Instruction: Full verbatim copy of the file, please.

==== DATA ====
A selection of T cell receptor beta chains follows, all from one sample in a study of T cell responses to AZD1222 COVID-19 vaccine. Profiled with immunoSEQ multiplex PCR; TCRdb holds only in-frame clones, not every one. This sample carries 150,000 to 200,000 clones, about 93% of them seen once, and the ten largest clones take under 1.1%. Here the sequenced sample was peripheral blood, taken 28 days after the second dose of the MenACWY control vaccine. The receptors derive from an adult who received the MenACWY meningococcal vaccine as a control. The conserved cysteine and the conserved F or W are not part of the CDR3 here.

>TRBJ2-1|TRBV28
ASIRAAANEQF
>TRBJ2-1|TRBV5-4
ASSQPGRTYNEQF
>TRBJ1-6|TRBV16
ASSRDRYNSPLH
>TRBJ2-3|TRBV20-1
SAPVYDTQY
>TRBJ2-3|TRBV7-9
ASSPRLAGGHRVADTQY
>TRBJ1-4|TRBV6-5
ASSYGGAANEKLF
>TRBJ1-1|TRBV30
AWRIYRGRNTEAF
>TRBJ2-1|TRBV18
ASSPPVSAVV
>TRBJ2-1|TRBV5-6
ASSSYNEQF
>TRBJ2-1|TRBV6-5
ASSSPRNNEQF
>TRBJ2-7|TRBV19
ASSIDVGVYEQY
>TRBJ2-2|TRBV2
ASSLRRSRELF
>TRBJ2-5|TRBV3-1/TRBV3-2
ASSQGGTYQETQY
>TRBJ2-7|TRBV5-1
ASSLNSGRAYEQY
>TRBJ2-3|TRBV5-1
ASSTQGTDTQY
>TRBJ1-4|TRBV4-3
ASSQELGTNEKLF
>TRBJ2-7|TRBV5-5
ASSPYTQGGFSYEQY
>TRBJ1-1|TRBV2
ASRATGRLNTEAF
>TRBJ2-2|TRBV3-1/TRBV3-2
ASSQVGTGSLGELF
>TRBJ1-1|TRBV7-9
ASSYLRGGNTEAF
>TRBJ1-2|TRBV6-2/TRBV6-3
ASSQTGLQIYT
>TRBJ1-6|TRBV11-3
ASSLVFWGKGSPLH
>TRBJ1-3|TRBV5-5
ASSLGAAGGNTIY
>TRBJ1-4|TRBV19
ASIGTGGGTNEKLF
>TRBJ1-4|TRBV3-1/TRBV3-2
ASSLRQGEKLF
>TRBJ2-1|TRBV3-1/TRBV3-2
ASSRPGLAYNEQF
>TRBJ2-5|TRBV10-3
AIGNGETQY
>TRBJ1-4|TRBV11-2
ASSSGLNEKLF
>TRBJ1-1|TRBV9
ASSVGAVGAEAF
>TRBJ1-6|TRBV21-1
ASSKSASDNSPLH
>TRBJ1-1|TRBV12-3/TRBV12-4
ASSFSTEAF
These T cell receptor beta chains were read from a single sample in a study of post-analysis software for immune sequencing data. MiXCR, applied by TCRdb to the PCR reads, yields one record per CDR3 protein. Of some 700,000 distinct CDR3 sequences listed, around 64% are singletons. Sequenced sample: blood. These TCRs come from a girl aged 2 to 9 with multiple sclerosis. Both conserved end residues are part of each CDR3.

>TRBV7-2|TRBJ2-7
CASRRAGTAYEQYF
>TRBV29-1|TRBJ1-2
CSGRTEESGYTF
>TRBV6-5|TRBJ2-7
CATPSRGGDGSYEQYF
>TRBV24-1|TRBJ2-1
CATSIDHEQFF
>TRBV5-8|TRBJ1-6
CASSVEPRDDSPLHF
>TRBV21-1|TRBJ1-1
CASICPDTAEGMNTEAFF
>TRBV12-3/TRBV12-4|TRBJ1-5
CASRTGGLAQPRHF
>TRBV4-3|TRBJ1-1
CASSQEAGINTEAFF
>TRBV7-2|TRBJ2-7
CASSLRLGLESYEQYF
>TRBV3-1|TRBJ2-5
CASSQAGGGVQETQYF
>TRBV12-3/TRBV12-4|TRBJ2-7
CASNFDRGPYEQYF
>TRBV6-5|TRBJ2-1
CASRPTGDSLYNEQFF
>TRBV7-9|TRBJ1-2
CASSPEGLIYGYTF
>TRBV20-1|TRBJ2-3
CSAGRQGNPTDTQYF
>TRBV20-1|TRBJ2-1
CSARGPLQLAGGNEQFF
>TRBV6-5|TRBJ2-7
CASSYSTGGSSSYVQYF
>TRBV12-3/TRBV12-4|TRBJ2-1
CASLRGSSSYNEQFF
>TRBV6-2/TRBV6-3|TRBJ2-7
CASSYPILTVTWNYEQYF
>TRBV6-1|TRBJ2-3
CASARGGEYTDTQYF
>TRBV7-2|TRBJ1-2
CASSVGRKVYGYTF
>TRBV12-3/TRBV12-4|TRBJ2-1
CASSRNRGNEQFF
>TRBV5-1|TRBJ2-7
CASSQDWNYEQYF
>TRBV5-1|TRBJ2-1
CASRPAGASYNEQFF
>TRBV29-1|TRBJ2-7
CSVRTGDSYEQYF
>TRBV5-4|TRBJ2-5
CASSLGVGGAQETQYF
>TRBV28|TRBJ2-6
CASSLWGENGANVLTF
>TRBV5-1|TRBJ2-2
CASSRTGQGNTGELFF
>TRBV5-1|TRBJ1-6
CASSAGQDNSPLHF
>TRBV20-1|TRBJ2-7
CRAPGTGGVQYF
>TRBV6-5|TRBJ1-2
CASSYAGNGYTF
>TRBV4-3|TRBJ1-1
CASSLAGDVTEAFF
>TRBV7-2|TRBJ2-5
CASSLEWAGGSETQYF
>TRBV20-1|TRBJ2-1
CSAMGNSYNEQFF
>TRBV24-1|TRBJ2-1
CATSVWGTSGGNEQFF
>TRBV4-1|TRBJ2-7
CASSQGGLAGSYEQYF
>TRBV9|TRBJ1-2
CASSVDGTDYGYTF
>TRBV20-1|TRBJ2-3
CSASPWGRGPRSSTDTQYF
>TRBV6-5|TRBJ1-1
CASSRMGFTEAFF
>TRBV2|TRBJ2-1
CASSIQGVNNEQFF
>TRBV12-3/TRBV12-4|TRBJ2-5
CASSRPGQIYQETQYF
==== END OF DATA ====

A selection of T cell receptor beta chains follows, all from one sample in a study of T cell responses to AZD1222 COVID-19 vaccine. Profiled with immunoSEQ multiplex PCR; TCRdb holds only in-frame clones, not every one. This sample carries 150,000 to 200,000 clones, about 93% of them seen once, and the ten largest clones take under 1.1%. Here the sequenced sample was peripheral blood, taken 28 days after the second dose of the MenACWY control vaccine. The receptors derive from an adult who received the MenACWY meningococcal vaccine as a control. The conserved cysteine and the conserved F or W are not part of the CDR3 here.

>TRBJ2-1|TRBV28
ASIRAAANEQF
>TRBJ2-1|TRBV5-4
ASSQPGRTYNEQF
>TRBJ1-6|TRBV16
ASSRDRYNSPLH
>TRBJ2-3|TRBV20-1
SAPVYDTQY
>TRBJ2-3|TRBV7-9
ASSPRLAGGHRVADTQY
>TRBJ1-4|TRBV6-5
ASSYGGAANEKLF
>TRBJ1-1|TRBV30
AWRIYRGRNTEAF
>TRBJ2-1|TRBV18
ASSPPVSAVV
>TRBJ2-1|TRBV5-6
ASSSYNEQF
>TRBJ2-1|TRBV6-5
ASSSPRNNEQF
>TRBJ2-7|TRBV19
ASSIDVGVYEQY
>TRBJ2-2|TRBV2
ASSLRRSRELF
>TRBJ2-5|TRBV3-1/TRBV3-2
ASSQGGTYQETQY
>TRBJ2-7|TRBV5-1
ASSLNSGRAYEQY
>TRBJ2-3|TRBV5-1
ASSTQGTDTQY
>TRBJ1-4|TRBV4-3
ASSQELGTNEKLF
>TRBJ2-7|TRBV5-5
ASSPYTQGGFSYEQY
>TRBJ1-1|TRBV2
ASRATGRLNTEAF
>TRBJ2-2|TRBV3-1/TRBV3-2
ASSQVGTGSLGELF
>TRBJ1-1|TRBV7-9
ASSYLRGGNTEAF
>TRBJ1-2|TRBV6-2/TRBV6-3
ASSQTGLQIYT
>TRBJ1-6|TRBV11-3
ASSLVFWGKGSPLH
>TRBJ1-3|TRBV5-5
ASSLGAAGGNTIY
>TRBJ1-4|TRBV19
ASIGTGGGTNEKLF
>TRBJ1-4|TRBV3-1/TRBV3-2
ASSLRQGEKLF
>TRBJ2-1|TRBV3-1/TRBV3-2
ASSRPGLAYNEQF
>TRBJ2-5|TRBV10-3
AIGNGETQY
>TRBJ1-4|TRBV11-2
ASSSGLNEKLF
>TRBJ1-1|TRBV9
ASSVGAVGAEAF
>TRBJ1-6|TRBV21-1
ASSKSASDNSPLH
>TRBJ1-1|TRBV12-3/TRBV12-4
ASSFSTEAF
These T cell receptor beta chains were read from a single sample in a study of post-analysis software for immune sequencing data. MiXCR, applied by TCRdb to the PCR reads, yields one record per CDR3 protein. Of some 700,000 distinct CDR3 sequences listed, around 64% are singletons. Sequenced sample: blood. These TCRs come from a girl aged 2 to 9 with multiple sclerosis. Both conserved end residues are part of each CDR3.

>TRBV7-2|TRBJ2-7
CASRRAGTAYEQYF
>TRBV29-1|TRBJ1-2
CSGRTEESGYTF
>TRBV6-5|TRBJ2-7
CATPSRGGDGSYEQYF
>TRBV24-1|TRBJ2-1
CATSIDHEQFF
>TRBV5-8|TRBJ1-6
CASSVEPRDDSPLHF
>TRBV21-1|TRBJ1-1
CASICPDTAEGMNTEAFF
>TRBV12-3/TRBV12-4|TRBJ1-5
CASRTGGLAQPRHF
>TRBV4-3|TRBJ1-1
CASSQEAGINTEAFF
>TRBV7-2|TRBJ2-7
CASSLRLGLESYEQYF
>TRBV3-1|TRBJ2-5
CASSQAGGGVQETQYF
>TRBV12-3/TRBV12-4|TRBJ2-7
CASNFDRGPYEQYF
>TRBV6-5|TRBJ2-1
CASRPTGDSLYNEQFF
>TRBV7-9|TRBJ1-2
CASSPEGLIYGYTF
>TRBV20-1|TRBJ2-3
CSAGRQGNPTDTQYF
>TRBV20-1|TRBJ2-1
CSARGPLQLAGGNEQFF
>TRBV6-5|TRBJ2-7
CASSYSTGGSSSYVQYF
>TRBV12-3/TRBV12-4|TRBJ2-1
CASLRGSSSYNEQFF
>TRBV6-2/TRBV6-3|TRBJ2-7
CASSYPILTVTWNYEQYF
>TRBV6-1|TRBJ2-3
CASARGGEYTDTQYF
>TRBV7-2|TRBJ1-2
CASSVGRKVYGYTF
>TRBV12-3/TRBV12-4|TRBJ2-1
CASSRNRGNEQFF
>TRBV5-1|TRBJ2-7
CASSQDWNYEQYF
>TRBV5-1|TRBJ2-1
CASRPAGASYNEQFF
>TRBV29-1|TRBJ2-7
CSVRTGDSYEQYF
>TRBV5-4|TRBJ2-5
CASSLGVGGAQETQYF
>TRBV28|TRBJ2-6
CASSLWGENGANVLTF
>TRBV5-1|TRBJ2-2
CASSRTGQGNTGELFF
>TRBV5-1|TRBJ1-6
CASSAGQDNSPLHF
>TRBV20-1|TRBJ2-7
CRAPGTGGVQYF
>TRBV6-5|TRBJ1-2
CASSYAGNGYTF
>TRBV4-3|TRBJ1-1
CASSLAGDVTEAFF
>TRBV7-2|TRBJ2-5
CASSLEWAGGSETQYF
>TRBV20-1|TRBJ2-1
CSAMGNSYNEQFF
>TRBV24-1|TRBJ2-1
CATSVWGTSGGNEQFF
>TRBV4-1|TRBJ2-7
CASSQGGLAGSYEQYF
>TRBV9|TRBJ1-2
CASSVDGTDYGYTF
>TRBV20-1|TRBJ2-3
CSASPWGRGPRSSTDTQYF
>TRBV6-5|TRBJ1-1
CASSRMGFTEAFF
>TRBV2|TRBJ2-1
CASSIQGVNNEQFF
>TRBV12-3/TRBV12-4|TRBJ2-5
CASSRPGQIYQETQYF